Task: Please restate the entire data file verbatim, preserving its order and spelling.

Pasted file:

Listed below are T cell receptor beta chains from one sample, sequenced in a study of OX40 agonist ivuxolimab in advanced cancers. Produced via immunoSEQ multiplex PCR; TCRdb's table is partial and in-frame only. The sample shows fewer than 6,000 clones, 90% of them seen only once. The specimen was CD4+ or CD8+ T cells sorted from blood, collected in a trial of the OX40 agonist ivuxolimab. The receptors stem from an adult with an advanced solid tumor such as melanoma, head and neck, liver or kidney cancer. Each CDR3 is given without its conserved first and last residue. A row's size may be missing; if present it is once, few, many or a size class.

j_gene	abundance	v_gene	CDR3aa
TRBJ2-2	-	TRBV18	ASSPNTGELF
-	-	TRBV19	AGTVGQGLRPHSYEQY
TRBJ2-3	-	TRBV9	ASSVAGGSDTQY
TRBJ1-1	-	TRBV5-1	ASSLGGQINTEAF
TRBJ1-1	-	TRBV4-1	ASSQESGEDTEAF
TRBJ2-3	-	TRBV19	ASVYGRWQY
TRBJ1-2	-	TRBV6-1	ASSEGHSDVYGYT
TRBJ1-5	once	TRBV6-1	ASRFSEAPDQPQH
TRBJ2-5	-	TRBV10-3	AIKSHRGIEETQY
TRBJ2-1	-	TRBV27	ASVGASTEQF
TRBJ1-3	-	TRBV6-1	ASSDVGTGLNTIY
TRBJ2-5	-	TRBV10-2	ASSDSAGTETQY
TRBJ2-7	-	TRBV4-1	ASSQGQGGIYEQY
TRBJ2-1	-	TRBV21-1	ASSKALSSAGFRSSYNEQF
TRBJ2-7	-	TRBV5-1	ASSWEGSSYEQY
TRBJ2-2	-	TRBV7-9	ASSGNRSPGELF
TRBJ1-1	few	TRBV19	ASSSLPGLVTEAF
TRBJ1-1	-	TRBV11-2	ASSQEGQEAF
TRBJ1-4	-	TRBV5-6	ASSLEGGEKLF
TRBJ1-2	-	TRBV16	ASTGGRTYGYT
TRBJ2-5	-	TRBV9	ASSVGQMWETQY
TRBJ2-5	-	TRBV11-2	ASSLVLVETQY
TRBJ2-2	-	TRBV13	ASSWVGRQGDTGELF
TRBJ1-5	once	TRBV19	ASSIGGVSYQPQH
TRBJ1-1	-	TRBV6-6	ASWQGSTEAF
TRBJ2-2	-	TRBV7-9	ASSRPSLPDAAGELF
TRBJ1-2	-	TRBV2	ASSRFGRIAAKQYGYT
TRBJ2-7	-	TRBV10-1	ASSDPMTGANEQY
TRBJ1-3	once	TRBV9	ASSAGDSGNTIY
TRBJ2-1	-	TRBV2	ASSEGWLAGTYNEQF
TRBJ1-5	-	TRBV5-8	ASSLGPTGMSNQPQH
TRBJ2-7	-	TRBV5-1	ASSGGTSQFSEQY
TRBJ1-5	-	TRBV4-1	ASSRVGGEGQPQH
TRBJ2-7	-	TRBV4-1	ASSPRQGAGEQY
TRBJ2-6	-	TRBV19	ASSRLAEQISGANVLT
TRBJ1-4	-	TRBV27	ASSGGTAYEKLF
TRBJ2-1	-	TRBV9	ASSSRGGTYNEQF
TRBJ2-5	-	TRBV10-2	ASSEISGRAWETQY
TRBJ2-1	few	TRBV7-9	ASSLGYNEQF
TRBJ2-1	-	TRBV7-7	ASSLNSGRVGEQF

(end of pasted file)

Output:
Listed below are T cell receptor beta chains from one sample, sequenced in a study of OX40 agonist ivuxolimab in advanced cancers. Produced via immunoSEQ multiplex PCR; TCRdb's table is partial and in-frame only. The sample shows fewer than 6,000 clones, 90% of them seen only once. The specimen was CD4+ or CD8+ T cells sorted from blood, collected in a trial of the OX40 agonist ivuxolimab. The receptors stem from an adult with an advanced solid tumor such as melanoma, head and neck, liver or kidney cancer. Each CDR3 is given without its conserved first and last residue. A row's size may be missing; if present it is once, few, many or a size class.

j_gene	abundance	v_gene	CDR3aa
TRBJ2-2	-	TRBV18	ASSPNTGELF
-	-	TRBV19	AGTVGQGLRPHSYEQY
TRBJ2-3	-	TRBV9	ASSVAGGSDTQY
TRBJ1-1	-	TRBV5-1	ASSLGGQINTEAF
TRBJ1-1	-	TRBV4-1	ASSQESGEDTEAF
TRBJ2-3	-	TRBV19	ASVYGRWQY
TRBJ1-2	-	TRBV6-1	ASSEGHSDVYGYT
TRBJ1-5	once	TRBV6-1	ASRFSEAPDQPQH
TRBJ2-5	-	TRBV10-3	AIKSHRGIEETQY
TRBJ2-1	-	TRBV27	ASVGASTEQF
TRBJ1-3	-	TRBV6-1	ASSDVGTGLNTIY
TRBJ2-5	-	TRBV10-2	ASSDSAGTETQY
TRBJ2-7	-	TRBV4-1	ASSQGQGGIYEQY
TRBJ2-1	-	TRBV21-1	ASSKALSSAGFRSSYNEQF
TRBJ2-7	-	TRBV5-1	ASSWEGSSYEQY
TRBJ2-2	-	TRBV7-9	ASSGNRSPGELF
TRBJ1-1	few	TRBV19	ASSSLPGLVTEAF
TRBJ1-1	-	TRBV11-2	ASSQEGQEAF
TRBJ1-4	-	TRBV5-6	ASSLEGGEKLF
TRBJ1-2	-	TRBV16	ASTGGRTYGYT
TRBJ2-5	-	TRBV9	ASSVGQMWETQY
TRBJ2-5	-	TRBV11-2	ASSLVLVETQY
TRBJ2-2	-	TRBV13	ASSWVGRQGDTGELF
TRBJ1-5	once	TRBV19	ASSIGGVSYQPQH
TRBJ1-1	-	TRBV6-6	ASWQGSTEAF
TRBJ2-2	-	TRBV7-9	ASSRPSLPDAAGELF
TRBJ1-2	-	TRBV2	ASSRFGRIAAKQYGYT
TRBJ2-7	-	TRBV10-1	ASSDPMTGANEQY
TRBJ1-3	once	TRBV9	ASSAGDSGNTIY
TRBJ2-1	-	TRBV2	ASSEGWLAGTYNEQF
TRBJ1-5	-	TRBV5-8	ASSLGPTGMSNQPQH
TRBJ2-7	-	TRBV5-1	ASSGGTSQFSEQY
TRBJ1-5	-	TRBV4-1	ASSRVGGEGQPQH
TRBJ2-7	-	TRBV4-1	ASSPRQGAGEQY
TRBJ2-6	-	TRBV19	ASSRLAEQISGANVLT
TRBJ1-4	-	TRBV27	ASSGGTAYEKLF
TRBJ2-1	-	TRBV9	ASSSRGGTYNEQF
TRBJ2-5	-	TRBV10-2	ASSEISGRAWETQY
TRBJ2-1	few	TRBV7-9	ASSLGYNEQF
TRBJ2-1	-	TRBV7-7	ASSLNSGRVGEQF